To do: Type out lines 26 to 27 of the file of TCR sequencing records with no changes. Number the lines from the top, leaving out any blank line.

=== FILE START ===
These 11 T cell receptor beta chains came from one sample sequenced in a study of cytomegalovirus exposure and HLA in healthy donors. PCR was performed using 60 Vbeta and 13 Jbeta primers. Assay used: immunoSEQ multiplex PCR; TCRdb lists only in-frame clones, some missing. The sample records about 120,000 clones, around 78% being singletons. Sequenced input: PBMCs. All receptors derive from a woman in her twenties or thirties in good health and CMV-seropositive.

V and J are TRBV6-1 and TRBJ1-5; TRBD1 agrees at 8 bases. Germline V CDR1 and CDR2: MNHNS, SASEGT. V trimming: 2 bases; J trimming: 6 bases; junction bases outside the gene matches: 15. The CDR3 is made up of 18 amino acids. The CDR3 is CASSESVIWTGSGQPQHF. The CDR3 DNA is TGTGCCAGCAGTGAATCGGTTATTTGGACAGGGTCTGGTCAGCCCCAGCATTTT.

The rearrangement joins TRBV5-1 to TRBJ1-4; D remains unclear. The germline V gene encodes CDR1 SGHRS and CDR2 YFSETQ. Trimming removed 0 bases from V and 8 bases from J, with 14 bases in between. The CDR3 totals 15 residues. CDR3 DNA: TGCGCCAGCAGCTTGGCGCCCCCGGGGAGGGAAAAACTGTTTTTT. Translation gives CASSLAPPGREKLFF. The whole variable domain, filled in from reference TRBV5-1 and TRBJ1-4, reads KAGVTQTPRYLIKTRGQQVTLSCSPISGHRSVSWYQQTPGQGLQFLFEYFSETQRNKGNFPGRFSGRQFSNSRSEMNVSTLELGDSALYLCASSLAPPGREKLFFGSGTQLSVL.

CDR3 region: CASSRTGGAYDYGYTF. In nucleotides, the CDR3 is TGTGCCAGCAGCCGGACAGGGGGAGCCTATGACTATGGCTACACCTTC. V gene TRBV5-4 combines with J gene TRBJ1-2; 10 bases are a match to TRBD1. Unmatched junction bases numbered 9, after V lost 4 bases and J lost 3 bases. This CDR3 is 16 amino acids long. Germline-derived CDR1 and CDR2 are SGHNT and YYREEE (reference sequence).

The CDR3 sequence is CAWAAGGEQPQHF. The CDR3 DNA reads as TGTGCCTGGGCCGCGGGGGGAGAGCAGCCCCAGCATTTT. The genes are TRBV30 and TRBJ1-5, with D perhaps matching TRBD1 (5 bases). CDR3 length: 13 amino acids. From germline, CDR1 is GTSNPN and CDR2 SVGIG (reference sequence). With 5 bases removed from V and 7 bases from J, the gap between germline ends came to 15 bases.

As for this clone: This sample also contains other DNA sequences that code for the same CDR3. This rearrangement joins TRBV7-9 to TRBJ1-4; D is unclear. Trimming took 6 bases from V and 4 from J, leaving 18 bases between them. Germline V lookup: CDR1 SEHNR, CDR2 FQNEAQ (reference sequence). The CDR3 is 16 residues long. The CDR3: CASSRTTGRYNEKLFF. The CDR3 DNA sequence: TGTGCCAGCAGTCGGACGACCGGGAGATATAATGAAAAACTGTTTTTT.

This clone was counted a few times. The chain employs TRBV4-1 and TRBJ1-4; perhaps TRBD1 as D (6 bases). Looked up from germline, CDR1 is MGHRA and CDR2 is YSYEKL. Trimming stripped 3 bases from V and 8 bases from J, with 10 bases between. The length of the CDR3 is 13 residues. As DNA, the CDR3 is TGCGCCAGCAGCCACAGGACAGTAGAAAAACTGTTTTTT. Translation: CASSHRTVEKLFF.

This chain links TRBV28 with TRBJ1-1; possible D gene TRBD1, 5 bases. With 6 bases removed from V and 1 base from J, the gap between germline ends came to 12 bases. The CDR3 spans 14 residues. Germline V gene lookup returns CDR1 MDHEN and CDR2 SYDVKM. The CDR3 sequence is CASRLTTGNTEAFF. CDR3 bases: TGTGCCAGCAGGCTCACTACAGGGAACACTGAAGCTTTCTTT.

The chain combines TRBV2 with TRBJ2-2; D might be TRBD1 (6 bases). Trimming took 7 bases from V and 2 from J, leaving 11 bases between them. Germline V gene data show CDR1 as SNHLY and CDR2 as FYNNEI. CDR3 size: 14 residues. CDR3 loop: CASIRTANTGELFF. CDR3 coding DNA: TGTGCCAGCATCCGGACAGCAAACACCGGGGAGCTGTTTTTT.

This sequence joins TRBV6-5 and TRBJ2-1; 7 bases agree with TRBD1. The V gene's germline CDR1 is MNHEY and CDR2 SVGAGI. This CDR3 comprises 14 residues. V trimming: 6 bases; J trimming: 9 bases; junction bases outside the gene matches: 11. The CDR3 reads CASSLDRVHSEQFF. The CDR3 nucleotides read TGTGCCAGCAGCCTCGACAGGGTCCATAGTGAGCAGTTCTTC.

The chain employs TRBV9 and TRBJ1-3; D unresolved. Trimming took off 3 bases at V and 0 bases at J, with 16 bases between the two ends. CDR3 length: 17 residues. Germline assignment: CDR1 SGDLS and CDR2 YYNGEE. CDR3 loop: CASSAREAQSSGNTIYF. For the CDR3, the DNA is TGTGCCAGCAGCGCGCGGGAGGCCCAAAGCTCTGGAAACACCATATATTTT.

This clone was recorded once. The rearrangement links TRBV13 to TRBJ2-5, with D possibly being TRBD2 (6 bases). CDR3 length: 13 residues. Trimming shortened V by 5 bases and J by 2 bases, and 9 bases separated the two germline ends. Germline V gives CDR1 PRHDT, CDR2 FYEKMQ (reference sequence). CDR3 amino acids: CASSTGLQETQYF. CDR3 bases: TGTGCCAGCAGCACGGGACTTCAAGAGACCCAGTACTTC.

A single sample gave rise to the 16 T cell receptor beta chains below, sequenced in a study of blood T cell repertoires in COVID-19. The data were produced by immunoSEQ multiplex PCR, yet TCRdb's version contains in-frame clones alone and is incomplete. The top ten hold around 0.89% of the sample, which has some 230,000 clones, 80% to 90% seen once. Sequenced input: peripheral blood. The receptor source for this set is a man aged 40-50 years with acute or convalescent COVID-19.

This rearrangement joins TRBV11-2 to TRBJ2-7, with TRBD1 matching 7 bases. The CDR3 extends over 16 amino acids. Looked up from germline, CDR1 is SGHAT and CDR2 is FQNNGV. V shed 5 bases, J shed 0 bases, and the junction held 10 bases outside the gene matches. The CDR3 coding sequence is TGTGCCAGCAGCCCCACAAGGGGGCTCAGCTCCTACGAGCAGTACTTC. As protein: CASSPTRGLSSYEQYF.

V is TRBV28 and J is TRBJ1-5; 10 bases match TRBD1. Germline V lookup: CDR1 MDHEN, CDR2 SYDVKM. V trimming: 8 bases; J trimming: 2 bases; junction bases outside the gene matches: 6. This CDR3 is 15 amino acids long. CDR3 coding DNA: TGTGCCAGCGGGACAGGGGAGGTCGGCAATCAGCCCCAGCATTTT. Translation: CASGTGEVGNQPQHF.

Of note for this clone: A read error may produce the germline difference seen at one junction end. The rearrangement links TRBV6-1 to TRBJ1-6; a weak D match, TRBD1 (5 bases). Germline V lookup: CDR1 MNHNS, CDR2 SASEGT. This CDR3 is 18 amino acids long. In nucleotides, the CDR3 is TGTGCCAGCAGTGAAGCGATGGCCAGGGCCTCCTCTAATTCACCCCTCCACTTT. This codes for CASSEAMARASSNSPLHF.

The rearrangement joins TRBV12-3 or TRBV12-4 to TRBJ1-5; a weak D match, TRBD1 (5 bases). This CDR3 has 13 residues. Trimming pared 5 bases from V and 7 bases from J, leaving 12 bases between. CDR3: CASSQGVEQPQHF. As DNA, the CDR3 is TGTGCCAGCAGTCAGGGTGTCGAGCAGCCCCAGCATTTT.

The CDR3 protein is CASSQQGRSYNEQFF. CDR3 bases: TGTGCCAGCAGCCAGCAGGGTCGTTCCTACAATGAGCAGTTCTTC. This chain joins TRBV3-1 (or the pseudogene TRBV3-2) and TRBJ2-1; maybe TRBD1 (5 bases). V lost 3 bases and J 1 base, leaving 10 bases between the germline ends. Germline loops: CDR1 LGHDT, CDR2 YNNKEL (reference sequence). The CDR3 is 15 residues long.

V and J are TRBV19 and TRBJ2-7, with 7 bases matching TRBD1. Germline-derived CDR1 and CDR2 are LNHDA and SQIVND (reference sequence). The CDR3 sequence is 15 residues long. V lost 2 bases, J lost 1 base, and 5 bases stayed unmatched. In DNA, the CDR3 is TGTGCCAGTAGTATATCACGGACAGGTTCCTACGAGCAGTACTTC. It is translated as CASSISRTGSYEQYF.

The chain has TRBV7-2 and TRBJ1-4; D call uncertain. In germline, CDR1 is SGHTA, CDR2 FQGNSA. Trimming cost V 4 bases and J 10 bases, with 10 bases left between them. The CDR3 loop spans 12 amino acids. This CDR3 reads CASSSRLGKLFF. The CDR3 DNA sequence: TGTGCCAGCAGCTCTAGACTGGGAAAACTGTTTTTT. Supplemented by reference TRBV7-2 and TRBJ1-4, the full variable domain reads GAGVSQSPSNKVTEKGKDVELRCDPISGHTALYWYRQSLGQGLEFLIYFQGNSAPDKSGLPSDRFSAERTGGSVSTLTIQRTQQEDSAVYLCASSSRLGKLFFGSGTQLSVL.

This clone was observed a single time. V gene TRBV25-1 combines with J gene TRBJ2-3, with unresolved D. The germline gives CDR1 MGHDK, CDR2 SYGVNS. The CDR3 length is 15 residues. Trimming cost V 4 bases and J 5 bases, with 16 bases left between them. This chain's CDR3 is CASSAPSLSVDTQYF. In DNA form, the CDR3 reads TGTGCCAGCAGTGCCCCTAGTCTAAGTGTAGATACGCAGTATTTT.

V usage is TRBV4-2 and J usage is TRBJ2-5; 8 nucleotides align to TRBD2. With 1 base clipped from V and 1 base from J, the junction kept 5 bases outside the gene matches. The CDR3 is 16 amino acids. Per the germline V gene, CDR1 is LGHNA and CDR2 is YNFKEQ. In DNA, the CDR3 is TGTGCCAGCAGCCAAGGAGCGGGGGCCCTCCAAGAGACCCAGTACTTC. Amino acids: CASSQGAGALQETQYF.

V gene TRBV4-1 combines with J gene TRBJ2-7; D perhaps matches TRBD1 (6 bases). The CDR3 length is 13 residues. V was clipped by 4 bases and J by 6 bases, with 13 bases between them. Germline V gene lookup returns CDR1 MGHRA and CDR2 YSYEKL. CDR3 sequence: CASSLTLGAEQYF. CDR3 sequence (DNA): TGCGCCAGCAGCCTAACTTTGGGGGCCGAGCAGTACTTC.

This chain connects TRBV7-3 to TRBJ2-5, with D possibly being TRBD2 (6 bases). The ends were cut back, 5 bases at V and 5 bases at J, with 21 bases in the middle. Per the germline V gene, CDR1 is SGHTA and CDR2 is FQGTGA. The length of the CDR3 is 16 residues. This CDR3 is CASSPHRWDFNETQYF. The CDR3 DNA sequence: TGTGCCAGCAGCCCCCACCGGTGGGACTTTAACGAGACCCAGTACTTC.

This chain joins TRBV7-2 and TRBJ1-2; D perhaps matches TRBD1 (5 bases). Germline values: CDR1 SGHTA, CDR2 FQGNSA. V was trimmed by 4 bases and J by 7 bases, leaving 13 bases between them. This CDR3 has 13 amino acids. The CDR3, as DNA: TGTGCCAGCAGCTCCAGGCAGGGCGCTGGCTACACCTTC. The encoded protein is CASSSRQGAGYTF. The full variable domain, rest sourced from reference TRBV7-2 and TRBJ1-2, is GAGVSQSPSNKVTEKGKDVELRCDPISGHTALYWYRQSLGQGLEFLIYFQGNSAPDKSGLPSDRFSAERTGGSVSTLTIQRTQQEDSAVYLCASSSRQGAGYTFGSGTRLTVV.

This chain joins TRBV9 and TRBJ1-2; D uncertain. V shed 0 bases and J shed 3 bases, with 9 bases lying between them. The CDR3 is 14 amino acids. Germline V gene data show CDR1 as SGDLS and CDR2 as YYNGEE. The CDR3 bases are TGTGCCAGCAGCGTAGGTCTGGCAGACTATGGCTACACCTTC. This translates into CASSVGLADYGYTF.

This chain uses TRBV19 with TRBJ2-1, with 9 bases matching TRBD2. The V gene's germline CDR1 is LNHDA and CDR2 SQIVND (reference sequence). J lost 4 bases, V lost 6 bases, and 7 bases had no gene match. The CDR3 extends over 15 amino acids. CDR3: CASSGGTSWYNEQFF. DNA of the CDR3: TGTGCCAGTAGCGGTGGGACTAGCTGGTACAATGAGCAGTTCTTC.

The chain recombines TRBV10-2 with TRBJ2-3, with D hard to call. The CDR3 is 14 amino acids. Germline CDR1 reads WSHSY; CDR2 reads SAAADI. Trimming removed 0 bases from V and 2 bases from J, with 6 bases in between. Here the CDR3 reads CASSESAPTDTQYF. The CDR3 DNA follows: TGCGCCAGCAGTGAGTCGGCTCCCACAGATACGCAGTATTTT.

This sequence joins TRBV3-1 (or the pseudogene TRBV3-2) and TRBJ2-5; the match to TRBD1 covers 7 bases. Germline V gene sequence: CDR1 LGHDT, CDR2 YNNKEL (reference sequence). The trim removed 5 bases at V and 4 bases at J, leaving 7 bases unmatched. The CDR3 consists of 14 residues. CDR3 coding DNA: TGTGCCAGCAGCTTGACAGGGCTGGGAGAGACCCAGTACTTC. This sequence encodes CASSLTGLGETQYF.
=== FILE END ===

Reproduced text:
This chain joins TRBV9 and TRBJ1-2; D uncertain. V shed 0 bases and J shed 3 bases, with 9 bases lying between them. The CDR3 is 14 amino acids. Germline V gene data show CDR1 as SGDLS and CDR2 as YYNGEE. The CDR3 bases are TGTGCCAGCAGCGTAGGTCTGGCAGACTATGGCTACACCTTC. This translates into CASSVGLADYGYTF.

This chain uses TRBV19 with TRBJ2-1, with 9 bases matching TRBD2. The V gene's germline CDR1 is LNHDA and CDR2 SQIVND (reference sequence). J lost 4 bases, V lost 6 bases, and 7 bases had no gene match. The CDR3 extends over 15 amino acids. CDR3: CASSGGTSWYNEQFF. DNA of the CDR3: TGTGCCAGTAGCGGTGGGACTAGCTGGTACAATGAGCAGTTCTTC.